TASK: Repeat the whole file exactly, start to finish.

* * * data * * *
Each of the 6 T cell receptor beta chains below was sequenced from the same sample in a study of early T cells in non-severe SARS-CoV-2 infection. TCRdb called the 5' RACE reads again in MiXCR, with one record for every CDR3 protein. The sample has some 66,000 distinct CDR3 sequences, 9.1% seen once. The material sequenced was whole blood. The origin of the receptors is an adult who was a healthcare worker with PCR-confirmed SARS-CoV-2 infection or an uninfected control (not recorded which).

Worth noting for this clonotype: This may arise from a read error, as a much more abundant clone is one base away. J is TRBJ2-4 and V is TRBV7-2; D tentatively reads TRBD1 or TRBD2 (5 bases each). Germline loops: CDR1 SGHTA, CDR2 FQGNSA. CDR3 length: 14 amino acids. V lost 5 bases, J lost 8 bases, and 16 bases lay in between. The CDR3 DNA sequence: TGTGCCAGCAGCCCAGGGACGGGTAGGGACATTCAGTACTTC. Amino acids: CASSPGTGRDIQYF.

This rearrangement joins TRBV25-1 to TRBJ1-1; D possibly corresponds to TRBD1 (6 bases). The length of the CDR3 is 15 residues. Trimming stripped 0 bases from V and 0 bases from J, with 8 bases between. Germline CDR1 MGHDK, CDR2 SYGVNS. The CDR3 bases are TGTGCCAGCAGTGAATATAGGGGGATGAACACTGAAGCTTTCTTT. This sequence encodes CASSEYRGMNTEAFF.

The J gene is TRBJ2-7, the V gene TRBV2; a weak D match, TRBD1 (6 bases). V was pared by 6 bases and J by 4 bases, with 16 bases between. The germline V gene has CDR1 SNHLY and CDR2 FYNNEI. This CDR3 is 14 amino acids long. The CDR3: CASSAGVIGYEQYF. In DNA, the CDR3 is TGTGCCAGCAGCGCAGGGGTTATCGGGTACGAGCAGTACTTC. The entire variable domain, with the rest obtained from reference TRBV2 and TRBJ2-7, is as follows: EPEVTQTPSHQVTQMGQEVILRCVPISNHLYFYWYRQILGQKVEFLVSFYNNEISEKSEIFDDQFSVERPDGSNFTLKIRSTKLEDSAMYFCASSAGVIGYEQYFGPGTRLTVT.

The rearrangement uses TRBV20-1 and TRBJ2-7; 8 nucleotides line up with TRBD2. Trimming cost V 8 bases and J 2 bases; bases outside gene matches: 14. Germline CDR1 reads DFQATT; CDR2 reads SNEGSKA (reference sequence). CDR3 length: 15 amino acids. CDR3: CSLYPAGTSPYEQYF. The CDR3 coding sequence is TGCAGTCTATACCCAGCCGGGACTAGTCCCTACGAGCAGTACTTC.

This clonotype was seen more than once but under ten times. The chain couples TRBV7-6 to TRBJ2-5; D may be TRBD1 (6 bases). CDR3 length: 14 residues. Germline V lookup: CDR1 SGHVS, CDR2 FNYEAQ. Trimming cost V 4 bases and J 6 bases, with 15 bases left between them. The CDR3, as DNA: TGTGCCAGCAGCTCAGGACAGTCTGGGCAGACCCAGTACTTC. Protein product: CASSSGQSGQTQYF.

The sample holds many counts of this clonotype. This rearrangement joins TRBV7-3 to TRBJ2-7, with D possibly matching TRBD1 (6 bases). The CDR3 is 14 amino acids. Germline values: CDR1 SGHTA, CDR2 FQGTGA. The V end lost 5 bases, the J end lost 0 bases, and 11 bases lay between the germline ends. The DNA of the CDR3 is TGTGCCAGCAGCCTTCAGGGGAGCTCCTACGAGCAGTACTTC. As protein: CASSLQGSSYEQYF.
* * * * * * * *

Each of the 6 T cell receptor beta chains below was sequenced from the same sample in a study of early T cells in non-severe SARS-CoV-2 infection. TCRdb called the 5' RACE reads again in MiXCR, with one record for every CDR3 protein. The sample has some 66,000 distinct CDR3 sequences, 9.1% seen once. The material sequenced was whole blood. The origin of the receptors is an adult who was a healthcare worker with PCR-confirmed SARS-CoV-2 infection or an uninfected control (not recorded which).

Worth noting for this clonotype: This may arise from a read error, as a much more abundant clone is one base away. J is TRBJ2-4 and V is TRBV7-2; D tentatively reads TRBD1 or TRBD2 (5 bases each). Germline loops: CDR1 SGHTA, CDR2 FQGNSA. CDR3 length: 14 amino acids. V lost 5 bases, J lost 8 bases, and 16 bases lay in between. The CDR3 DNA sequence: TGTGCCAGCAGCCCAGGGACGGGTAGGGACATTCAGTACTTC. Amino acids: CASSPGTGRDIQYF.

This rearrangement joins TRBV25-1 to TRBJ1-1; D possibly corresponds to TRBD1 (6 bases). The length of the CDR3 is 15 residues. Trimming stripped 0 bases from V and 0 bases from J, with 8 bases between. Germline CDR1 MGHDK, CDR2 SYGVNS. The CDR3 bases are TGTGCCAGCAGTGAATATAGGGGGATGAACACTGAAGCTTTCTTT. This sequence encodes CASSEYRGMNTEAFF.

The J gene is TRBJ2-7, the V gene TRBV2; a weak D match, TRBD1 (6 bases). V was pared by 6 bases and J by 4 bases, with 16 bases between. The germline V gene has CDR1 SNHLY and CDR2 FYNNEI. This CDR3 is 14 amino acids long. The CDR3: CASSAGVIGYEQYF. In DNA, the CDR3 is TGTGCCAGCAGCGCAGGGGTTATCGGGTACGAGCAGTACTTC. The entire variable domain, with the rest obtained from reference TRBV2 and TRBJ2-7, is as follows: EPEVTQTPSHQVTQMGQEVILRCVPISNHLYFYWYRQILGQKVEFLVSFYNNEISEKSEIFDDQFSVERPDGSNFTLKIRSTKLEDSAMYFCASSAGVIGYEQYFGPGTRLTVT.

The rearrangement uses TRBV20-1 and TRBJ2-7; 8 nucleotides line up with TRBD2. Trimming cost V 8 bases and J 2 bases; bases outside gene matches: 14. Germline CDR1 reads DFQATT; CDR2 reads SNEGSKA (reference sequence). CDR3 length: 15 amino acids. CDR3: CSLYPAGTSPYEQYF. The CDR3 coding sequence is TGCAGTCTATACCCAGCCGGGACTAGTCCCTACGAGCAGTACTTC.

This clonotype was seen more than once but under ten times. The chain couples TRBV7-6 to TRBJ2-5; D may be TRBD1 (6 bases). CDR3 length: 14 residues. Germline V lookup: CDR1 SGHVS, CDR2 FNYEAQ. Trimming cost V 4 bases and J 6 bases, with 15 bases left between them. The CDR3, as DNA: TGTGCCAGCAGCTCAGGACAGTCTGGGCAGACCCAGTACTTC. Protein product: CASSSGQSGQTQYF.

The sample holds many counts of this clonotype. This rearrangement joins TRBV7-3 to TRBJ2-7, with D possibly matching TRBD1 (6 bases). The CDR3 is 14 amino acids. Germline values: CDR1 SGHTA, CDR2 FQGTGA. The V end lost 5 bases, the J end lost 0 bases, and 11 bases lay between the germline ends. The DNA of the CDR3 is TGTGCCAGCAGCCTTCAGGGGAGCTCCTACGAGCAGTACTTC. As protein: CASSLQGSSYEQYF.